King wants Lesotho  to feed itself

King wants Lesotho to feed itself

MASERU-KING Letsie III says Covid-19 pandemic has magnified the urgent need for Lesotho to stop relying on food imports from South Africa.
He urged Basotho devote more energy towards resuscitating the agriculture sector.

King Letsie III was speaking at an agricultural expo organised by The Silo magazine.
He admitted that Lesotho’s farmers have for years battled drought, climate change, access to finance and markets as well as a lack of agricultural machinery.

Despite the challenges, farming practices have generally improved in Lesotho, he said.
Success in agriculture could spur economic growth and help create thousands of jobs downstream, he said.
“We need to engage scientists and researchers to shed light on climate change resilient farming,” the King said.

He said through his tasks as the African Union Nutrition Champion he has to mobilise governments to see to it that every person has food on the table and does not go to bed hungry.
“I am therefore appealing to you, my people, to venture into farming with dedication to enable Lesotho to reach its goal to be food secure and to be independent in terms of food production,” he said.

King Letsie III said by supporting farmers and collaborating with various government entities and stakeholders Lesotho can escape extreme poverty.
He urged those with farming land to start using it for agricultural purposes.
Businessman, Sam Matekane, who owns the Matekane Group of Companies, said agriculture should be the backbone of the economy.
Matekane said it is high time Basotho strive to go back to the times when the country was able to feed itself and export to other countries.

“We got into framing after realising that it is the answer to eradicating poverty and creating food security,” Matekane said.
He said the MGC is engaged in various agricultural activities from crop farming, vegetable and fruit farming, to poultry, piggery and livestock farming.

“Farming is the future and has potential for high returns, we have already seen that,” he said.
“There is absolutely no reason as to why our banks are still reluctant to finance agricultural activities,” he said.
He said banks “ought to be in the front-line assisting farmers get climate change resistant technologies and irrigation facilities”.

Farming is the only route to create wealth and end the rampant poverty and unemployment in Lesotho, he said.
Matekane said it is time Basotho stop seeing land as a personal property but view it as an asset that can create wealth.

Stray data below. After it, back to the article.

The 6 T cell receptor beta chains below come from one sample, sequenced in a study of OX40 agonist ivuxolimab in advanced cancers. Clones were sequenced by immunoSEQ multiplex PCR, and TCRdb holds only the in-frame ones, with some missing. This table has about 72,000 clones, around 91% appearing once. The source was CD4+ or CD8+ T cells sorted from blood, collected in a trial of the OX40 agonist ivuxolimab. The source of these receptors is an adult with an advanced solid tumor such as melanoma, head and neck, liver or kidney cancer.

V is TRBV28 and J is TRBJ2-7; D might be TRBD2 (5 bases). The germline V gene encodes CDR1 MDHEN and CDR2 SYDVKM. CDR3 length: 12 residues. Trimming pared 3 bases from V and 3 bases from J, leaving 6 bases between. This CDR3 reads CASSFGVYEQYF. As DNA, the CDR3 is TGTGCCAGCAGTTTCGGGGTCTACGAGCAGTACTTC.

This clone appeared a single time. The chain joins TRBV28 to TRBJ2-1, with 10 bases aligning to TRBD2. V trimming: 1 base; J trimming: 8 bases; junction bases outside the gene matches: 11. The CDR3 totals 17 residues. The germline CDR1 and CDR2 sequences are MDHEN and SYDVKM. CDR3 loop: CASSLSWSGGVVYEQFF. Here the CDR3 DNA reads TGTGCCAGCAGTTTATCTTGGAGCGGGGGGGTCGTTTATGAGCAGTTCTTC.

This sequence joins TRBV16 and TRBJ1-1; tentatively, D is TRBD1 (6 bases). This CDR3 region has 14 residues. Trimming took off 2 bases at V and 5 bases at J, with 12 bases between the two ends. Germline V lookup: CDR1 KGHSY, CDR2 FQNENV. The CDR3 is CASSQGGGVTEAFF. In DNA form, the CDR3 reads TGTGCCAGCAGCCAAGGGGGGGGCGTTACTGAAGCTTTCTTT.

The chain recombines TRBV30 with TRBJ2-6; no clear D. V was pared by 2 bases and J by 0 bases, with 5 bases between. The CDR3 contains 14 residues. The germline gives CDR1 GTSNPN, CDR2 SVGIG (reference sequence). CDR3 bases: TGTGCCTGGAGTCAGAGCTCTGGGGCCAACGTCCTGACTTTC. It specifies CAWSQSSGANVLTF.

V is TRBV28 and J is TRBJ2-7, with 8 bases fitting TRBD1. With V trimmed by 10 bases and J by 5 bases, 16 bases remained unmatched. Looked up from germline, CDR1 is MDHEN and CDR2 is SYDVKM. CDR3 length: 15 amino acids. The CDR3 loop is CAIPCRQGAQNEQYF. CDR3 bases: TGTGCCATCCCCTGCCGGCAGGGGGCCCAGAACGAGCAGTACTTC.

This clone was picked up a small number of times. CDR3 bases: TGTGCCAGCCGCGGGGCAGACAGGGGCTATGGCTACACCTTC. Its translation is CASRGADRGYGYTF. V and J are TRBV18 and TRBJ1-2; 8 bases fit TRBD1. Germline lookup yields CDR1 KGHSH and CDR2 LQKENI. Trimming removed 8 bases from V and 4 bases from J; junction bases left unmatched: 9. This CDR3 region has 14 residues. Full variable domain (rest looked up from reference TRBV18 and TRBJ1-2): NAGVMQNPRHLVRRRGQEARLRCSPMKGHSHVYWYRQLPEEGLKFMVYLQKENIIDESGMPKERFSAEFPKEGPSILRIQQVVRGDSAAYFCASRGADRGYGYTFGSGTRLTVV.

“We need to do away with “I” and start saying “we”, the minute we adopt that we will be able to plough fields and produce food.”

He said in his Mantšonyane home village “we have ploughed 25 hectares owned by different people”.
“They all understand that their land is equity and upon harvesting they will each get all crops and vegetables produced there according to the size of their land,” Matekane said.

He added that for sustainability purposes it is critical to acquire a set of skills related to farming hence, they provided training for those working in the fields.
Matekane said they have started poultry projects for the youths in Mantšonyane. The first project began with 30 000 broilers and 12 000 layers.

He said this will minimise unemployment and get youths involved in projects that can provide them with jobs.
“Ultimately what we want is for the whole value chain to happen in Mantšonyane. We want the chickens to leave the farms well packaged and ready to be consumed by clients.”

Matekane said the market for agricultural products locally is too big and local farmers are yet to meet the demand.
“If we can get everyone to understand the importance of farming then we will be able to save Lesotho from its poverty-stricken state.”
Meanwhile, the Minister of Water, Nkaku Kabi, said water plays a critical part in successful farming and should therefore be used wisely.

Kabi said Basotho were currently destroying wetlands by letting livestock graze there. They were also cultivating land that is too close to the wetlands.
“Climate change has taught us the importance of preserving water and we are lucky as Lesotho to have many wetlands that if they are protected well, we can have enough water even for the next 10 to 15 years without significant rains,” Kabi said.

Protecting wetlands and preserving water will ease the process of erecting irrigation facilities for farmers, he said.
Currently, Kabi said government through relevant ministries is working on laws that will discourage Basotho from tampering with wetlands.
He added that in the past those destroying wetlands were getting off easily without much done to them but they now want them to face the wrath of the law.

“We are also looking at compensating owners of fields that are close to wetlands or big dams like the Metolong to stop farming there as that results in a lot of money being spent to remove silt out of the dams,” Kabi said.

Lemohang Rakotsoane

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